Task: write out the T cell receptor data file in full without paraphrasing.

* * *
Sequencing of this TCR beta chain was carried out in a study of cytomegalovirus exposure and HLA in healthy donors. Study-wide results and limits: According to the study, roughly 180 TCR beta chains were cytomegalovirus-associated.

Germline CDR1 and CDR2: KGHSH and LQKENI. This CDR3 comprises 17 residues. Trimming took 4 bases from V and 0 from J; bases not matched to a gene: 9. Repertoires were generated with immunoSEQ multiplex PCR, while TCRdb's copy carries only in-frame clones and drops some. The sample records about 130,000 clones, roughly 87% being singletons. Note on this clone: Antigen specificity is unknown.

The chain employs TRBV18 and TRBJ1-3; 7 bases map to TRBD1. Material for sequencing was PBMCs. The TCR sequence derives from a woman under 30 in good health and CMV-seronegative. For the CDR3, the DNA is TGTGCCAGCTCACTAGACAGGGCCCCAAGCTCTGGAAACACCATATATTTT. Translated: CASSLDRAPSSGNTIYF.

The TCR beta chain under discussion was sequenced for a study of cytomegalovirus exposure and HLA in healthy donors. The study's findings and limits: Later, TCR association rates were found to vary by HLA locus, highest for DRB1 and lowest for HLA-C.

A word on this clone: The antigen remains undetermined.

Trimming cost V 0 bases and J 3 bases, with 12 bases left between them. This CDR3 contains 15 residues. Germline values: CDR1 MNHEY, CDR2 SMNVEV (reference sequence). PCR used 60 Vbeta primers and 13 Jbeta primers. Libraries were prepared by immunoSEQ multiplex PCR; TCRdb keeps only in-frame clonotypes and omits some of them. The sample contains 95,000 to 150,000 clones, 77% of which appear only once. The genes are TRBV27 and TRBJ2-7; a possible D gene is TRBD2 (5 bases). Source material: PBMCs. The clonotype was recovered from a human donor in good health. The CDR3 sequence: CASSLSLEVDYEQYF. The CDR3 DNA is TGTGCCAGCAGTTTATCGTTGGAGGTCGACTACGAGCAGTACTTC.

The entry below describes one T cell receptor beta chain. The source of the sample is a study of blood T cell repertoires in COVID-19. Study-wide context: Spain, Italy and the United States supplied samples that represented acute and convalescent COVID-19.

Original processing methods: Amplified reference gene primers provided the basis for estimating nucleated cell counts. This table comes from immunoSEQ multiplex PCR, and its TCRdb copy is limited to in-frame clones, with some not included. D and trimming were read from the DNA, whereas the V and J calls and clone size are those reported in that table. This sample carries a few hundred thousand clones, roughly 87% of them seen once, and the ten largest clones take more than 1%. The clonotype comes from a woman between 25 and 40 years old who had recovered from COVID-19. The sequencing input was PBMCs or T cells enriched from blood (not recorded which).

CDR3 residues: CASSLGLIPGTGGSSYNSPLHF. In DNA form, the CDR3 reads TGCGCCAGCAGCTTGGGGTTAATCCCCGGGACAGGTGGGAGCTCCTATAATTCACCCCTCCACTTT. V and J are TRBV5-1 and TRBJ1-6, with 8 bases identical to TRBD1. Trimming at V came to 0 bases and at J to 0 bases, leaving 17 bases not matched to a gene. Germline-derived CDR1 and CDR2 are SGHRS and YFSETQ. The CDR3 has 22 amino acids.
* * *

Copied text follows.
Sequencing of this TCR beta chain was carried out in a study of cytomegalovirus exposure and HLA in healthy donors. Study-wide results and limits: According to the study, roughly 180 TCR beta chains were cytomegalovirus-associated.

Germline CDR1 and CDR2: KGHSH and LQKENI. This CDR3 comprises 17 residues. Trimming took 4 bases from V and 0 from J; bases not matched to a gene: 9. Repertoires were generated with immunoSEQ multiplex PCR, while TCRdb's copy carries only in-frame clones and drops some. The sample records about 130,000 clones, roughly 87% being singletons. Note on this clone: Antigen specificity is unknown.

The chain employs TRBV18 and TRBJ1-3; 7 bases map to TRBD1. Material for sequencing was PBMCs. The TCR sequence derives from a woman under 30 in good health and CMV-seronegative. For the CDR3, the DNA is TGTGCCAGCTCACTAGACAGGGCCCCAAGCTCTGGAAACACCATATATTTT. Translated: CASSLDRAPSSGNTIYF.

The TCR beta chain under discussion was sequenced for a study of cytomegalovirus exposure and HLA in healthy donors. The study's findings and limits: Later, TCR association rates were found to vary by HLA locus, highest for DRB1 and lowest for HLA-C.

A word on this clone: The antigen remains undetermined.

Trimming cost V 0 bases and J 3 bases, with 12 bases left between them. This CDR3 contains 15 residues. Germline values: CDR1 MNHEY, CDR2 SMNVEV (reference sequence). PCR used 60 Vbeta primers and 13 Jbeta primers. Libraries were prepared by immunoSEQ multiplex PCR; TCRdb keeps only in-frame clonotypes and omits some of them. The sample contains 95,000 to 150,000 clones, 77% of which appear only once. The genes are TRBV27 and TRBJ2-7; a possible D gene is TRBD2 (5 bases). Source material: PBMCs. The clonotype was recovered from a human donor in good health. The CDR3 sequence: CASSLSLEVDYEQYF. The CDR3 DNA is TGTGCCAGCAGTTTATCGTTGGAGGTCGACTACGAGCAGTACTTC.

The entry below describes one T cell receptor beta chain. The source of the sample is a study of blood T cell repertoires in COVID-19. Study-wide context: Spain, Italy and the United States supplied samples that represented acute and convalescent COVID-19.

Original processing methods: Amplified reference gene primers provided the basis for estimating nucleated cell counts. This table comes from immunoSEQ multiplex PCR, and its TCRdb copy is limited to in-frame clones, with some not included. D and trimming were read from the DNA, whereas the V and J calls and clone size are those reported in that table. This sample carries a few hundred thousand clones, roughly 87% of them seen once, and the ten largest clones take more than 1%. The clonotype comes from a woman between 25 and 40 years old who had recovered from COVID-19. The sequencing input was PBMCs or T cells enriched from blood (not recorded which).

CDR3 residues: CASSLGLIPGTGGSSYNSPLHF. In DNA form, the CDR3 reads TGCGCCAGCAGCTTGGGGTTAATCCCCGGGACAGGTGGGAGCTCCTATAATTCACCCCTCCACTTT. V and J are TRBV5-1 and TRBJ1-6, with 8 bases identical to TRBD1. Trimming at V came to 0 bases and at J to 0 bases, leaving 17 bases not matched to a gene. Germline-derived CDR1 and CDR2 are SGHRS and YFSETQ. The CDR3 has 22 amino acids.